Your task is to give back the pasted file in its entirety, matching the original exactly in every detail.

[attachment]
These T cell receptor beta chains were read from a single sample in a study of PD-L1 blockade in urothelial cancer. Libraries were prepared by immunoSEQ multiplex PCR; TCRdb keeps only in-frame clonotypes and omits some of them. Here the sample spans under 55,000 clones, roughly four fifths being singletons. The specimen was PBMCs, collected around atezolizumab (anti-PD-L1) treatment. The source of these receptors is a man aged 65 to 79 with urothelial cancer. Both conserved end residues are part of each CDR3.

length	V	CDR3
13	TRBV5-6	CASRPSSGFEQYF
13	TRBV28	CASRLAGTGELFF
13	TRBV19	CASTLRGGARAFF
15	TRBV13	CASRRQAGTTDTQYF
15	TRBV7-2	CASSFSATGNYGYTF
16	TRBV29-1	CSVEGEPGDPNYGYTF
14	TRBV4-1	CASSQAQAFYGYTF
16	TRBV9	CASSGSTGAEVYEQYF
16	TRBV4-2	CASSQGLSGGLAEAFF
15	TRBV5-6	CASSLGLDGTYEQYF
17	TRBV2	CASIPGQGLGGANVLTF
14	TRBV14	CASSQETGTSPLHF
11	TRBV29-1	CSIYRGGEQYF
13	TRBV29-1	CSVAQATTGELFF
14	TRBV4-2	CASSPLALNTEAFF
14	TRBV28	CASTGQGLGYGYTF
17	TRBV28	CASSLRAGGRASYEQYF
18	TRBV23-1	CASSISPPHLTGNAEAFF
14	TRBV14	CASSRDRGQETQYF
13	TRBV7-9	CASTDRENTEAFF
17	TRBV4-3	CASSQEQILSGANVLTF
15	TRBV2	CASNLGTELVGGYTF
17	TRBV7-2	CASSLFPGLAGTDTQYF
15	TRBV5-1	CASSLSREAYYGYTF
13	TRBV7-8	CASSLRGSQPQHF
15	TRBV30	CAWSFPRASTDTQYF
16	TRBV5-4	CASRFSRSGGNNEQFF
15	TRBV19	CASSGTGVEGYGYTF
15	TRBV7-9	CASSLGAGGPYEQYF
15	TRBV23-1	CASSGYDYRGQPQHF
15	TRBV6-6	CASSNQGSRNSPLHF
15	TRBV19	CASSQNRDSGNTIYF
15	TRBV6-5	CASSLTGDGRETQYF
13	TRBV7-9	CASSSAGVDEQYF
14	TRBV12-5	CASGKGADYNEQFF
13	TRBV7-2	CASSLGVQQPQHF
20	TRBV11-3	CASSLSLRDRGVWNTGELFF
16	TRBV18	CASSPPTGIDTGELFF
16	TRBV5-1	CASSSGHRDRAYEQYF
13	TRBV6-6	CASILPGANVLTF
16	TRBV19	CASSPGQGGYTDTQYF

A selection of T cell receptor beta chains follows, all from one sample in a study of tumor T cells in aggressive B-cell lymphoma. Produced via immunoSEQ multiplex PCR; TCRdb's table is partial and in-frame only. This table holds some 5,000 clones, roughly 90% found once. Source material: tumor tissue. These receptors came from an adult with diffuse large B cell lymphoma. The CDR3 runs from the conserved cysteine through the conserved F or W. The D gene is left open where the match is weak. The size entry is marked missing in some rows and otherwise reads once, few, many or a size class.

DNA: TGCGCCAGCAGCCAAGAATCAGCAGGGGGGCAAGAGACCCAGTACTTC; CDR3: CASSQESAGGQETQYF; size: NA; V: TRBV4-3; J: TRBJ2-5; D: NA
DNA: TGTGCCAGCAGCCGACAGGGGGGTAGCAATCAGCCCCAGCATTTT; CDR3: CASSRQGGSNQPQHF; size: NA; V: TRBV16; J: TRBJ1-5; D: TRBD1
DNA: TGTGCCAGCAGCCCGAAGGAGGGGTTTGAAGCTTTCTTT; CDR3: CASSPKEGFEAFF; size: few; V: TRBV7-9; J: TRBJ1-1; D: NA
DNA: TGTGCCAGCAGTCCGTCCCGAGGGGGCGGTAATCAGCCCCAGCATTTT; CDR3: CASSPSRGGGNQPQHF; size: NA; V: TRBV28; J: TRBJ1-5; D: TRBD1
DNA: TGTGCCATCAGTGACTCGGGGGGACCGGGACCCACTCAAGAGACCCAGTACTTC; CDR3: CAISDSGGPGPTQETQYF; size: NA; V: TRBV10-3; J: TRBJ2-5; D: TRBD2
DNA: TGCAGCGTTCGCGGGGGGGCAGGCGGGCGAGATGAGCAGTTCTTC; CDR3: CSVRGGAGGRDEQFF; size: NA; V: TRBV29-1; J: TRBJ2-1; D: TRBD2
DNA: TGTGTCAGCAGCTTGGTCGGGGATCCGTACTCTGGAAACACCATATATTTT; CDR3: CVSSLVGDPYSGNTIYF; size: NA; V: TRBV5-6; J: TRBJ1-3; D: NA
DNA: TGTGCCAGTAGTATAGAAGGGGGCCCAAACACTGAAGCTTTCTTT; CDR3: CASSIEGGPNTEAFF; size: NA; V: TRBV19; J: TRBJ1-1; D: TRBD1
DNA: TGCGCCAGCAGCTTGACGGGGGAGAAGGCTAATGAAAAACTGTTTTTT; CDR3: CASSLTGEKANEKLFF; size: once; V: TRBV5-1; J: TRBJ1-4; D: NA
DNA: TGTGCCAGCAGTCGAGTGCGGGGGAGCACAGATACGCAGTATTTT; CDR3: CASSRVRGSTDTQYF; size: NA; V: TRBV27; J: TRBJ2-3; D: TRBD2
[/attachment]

These T cell receptor beta chains were read from a single sample in a study of PD-L1 blockade in urothelial cancer. Libraries were prepared by immunoSEQ multiplex PCR; TCRdb keeps only in-frame clonotypes and omits some of them. Here the sample spans under 55,000 clones, roughly four fifths being singletons. The specimen was PBMCs, collected around atezolizumab (anti-PD-L1) treatment. The source of these receptors is a man aged 65 to 79 with urothelial cancer. Both conserved end residues are part of each CDR3.

length	V	CDR3
13	TRBV5-6	CASRPSSGFEQYF
13	TRBV28	CASRLAGTGELFF
13	TRBV19	CASTLRGGARAFF
15	TRBV13	CASRRQAGTTDTQYF
15	TRBV7-2	CASSFSATGNYGYTF
16	TRBV29-1	CSVEGEPGDPNYGYTF
14	TRBV4-1	CASSQAQAFYGYTF
16	TRBV9	CASSGSTGAEVYEQYF
16	TRBV4-2	CASSQGLSGGLAEAFF
15	TRBV5-6	CASSLGLDGTYEQYF
17	TRBV2	CASIPGQGLGGANVLTF
14	TRBV14	CASSQETGTSPLHF
11	TRBV29-1	CSIYRGGEQYF
13	TRBV29-1	CSVAQATTGELFF
14	TRBV4-2	CASSPLALNTEAFF
14	TRBV28	CASTGQGLGYGYTF
17	TRBV28	CASSLRAGGRASYEQYF
18	TRBV23-1	CASSISPPHLTGNAEAFF
14	TRBV14	CASSRDRGQETQYF
13	TRBV7-9	CASTDRENTEAFF
17	TRBV4-3	CASSQEQILSGANVLTF
15	TRBV2	CASNLGTELVGGYTF
17	TRBV7-2	CASSLFPGLAGTDTQYF
15	TRBV5-1	CASSLSREAYYGYTF
13	TRBV7-8	CASSLRGSQPQHF
15	TRBV30	CAWSFPRASTDTQYF
16	TRBV5-4	CASRFSRSGGNNEQFF
15	TRBV19	CASSGTGVEGYGYTF
15	TRBV7-9	CASSLGAGGPYEQYF
15	TRBV23-1	CASSGYDYRGQPQHF
15	TRBV6-6	CASSNQGSRNSPLHF
15	TRBV19	CASSQNRDSGNTIYF
15	TRBV6-5	CASSLTGDGRETQYF
13	TRBV7-9	CASSSAGVDEQYF
14	TRBV12-5	CASGKGADYNEQFF
13	TRBV7-2	CASSLGVQQPQHF
20	TRBV11-3	CASSLSLRDRGVWNTGELFF
16	TRBV18	CASSPPTGIDTGELFF
16	TRBV5-1	CASSSGHRDRAYEQYF
13	TRBV6-6	CASILPGANVLTF
16	TRBV19	CASSPGQGGYTDTQYF

A selection of T cell receptor beta chains follows, all from one sample in a study of tumor T cells in aggressive B-cell lymphoma. Produced via immunoSEQ multiplex PCR; TCRdb's table is partial and in-frame only. This table holds some 5,000 clones, roughly 90% found once. Source material: tumor tissue. These receptors came from an adult with diffuse large B cell lymphoma. The CDR3 runs from the conserved cysteine through the conserved F or W. The D gene is left open where the match is weak. The size entry is marked missing in some rows and otherwise reads once, few, many or a size class.

DNA: TGCGCCAGCAGCCAAGAATCAGCAGGGGGGCAAGAGACCCAGTACTTC; CDR3: CASSQESAGGQETQYF; size: NA; V: TRBV4-3; J: TRBJ2-5; D: NA
DNA: TGTGCCAGCAGCCGACAGGGGGGTAGCAATCAGCCCCAGCATTTT; CDR3: CASSRQGGSNQPQHF; size: NA; V: TRBV16; J: TRBJ1-5; D: TRBD1
DNA: TGTGCCAGCAGCCCGAAGGAGGGGTTTGAAGCTTTCTTT; CDR3: CASSPKEGFEAFF; size: few; V: TRBV7-9; J: TRBJ1-1; D: NA
DNA: TGTGCCAGCAGTCCGTCCCGAGGGGGCGGTAATCAGCCCCAGCATTTT; CDR3: CASSPSRGGGNQPQHF; size: NA; V: TRBV28; J: TRBJ1-5; D: TRBD1
DNA: TGTGCCATCAGTGACTCGGGGGGACCGGGACCCACTCAAGAGACCCAGTACTTC; CDR3: CAISDSGGPGPTQETQYF; size: NA; V: TRBV10-3; J: TRBJ2-5; D: TRBD2
DNA: TGCAGCGTTCGCGGGGGGGCAGGCGGGCGAGATGAGCAGTTCTTC; CDR3: CSVRGGAGGRDEQFF; size: NA; V: TRBV29-1; J: TRBJ2-1; D: TRBD2
DNA: TGTGTCAGCAGCTTGGTCGGGGATCCGTACTCTGGAAACACCATATATTTT; CDR3: CVSSLVGDPYSGNTIYF; size: NA; V: TRBV5-6; J: TRBJ1-3; D: NA
DNA: TGTGCCAGTAGTATAGAAGGGGGCCCAAACACTGAAGCTTTCTTT; CDR3: CASSIEGGPNTEAFF; size: NA; V: TRBV19; J: TRBJ1-1; D: TRBD1
DNA: TGCGCCAGCAGCTTGACGGGGGAGAAGGCTAATGAAAAACTGTTTTTT; CDR3: CASSLTGEKANEKLFF; size: once; V: TRBV5-1; J: TRBJ1-4; D: NA
DNA: TGTGCCAGCAGTCGAGTGCGGGGGAGCACAGATACGCAGTATTTT; CDR3: CASSRVRGSTDTQYF; size: NA; V: TRBV27; J: TRBJ2-3; D: TRBD2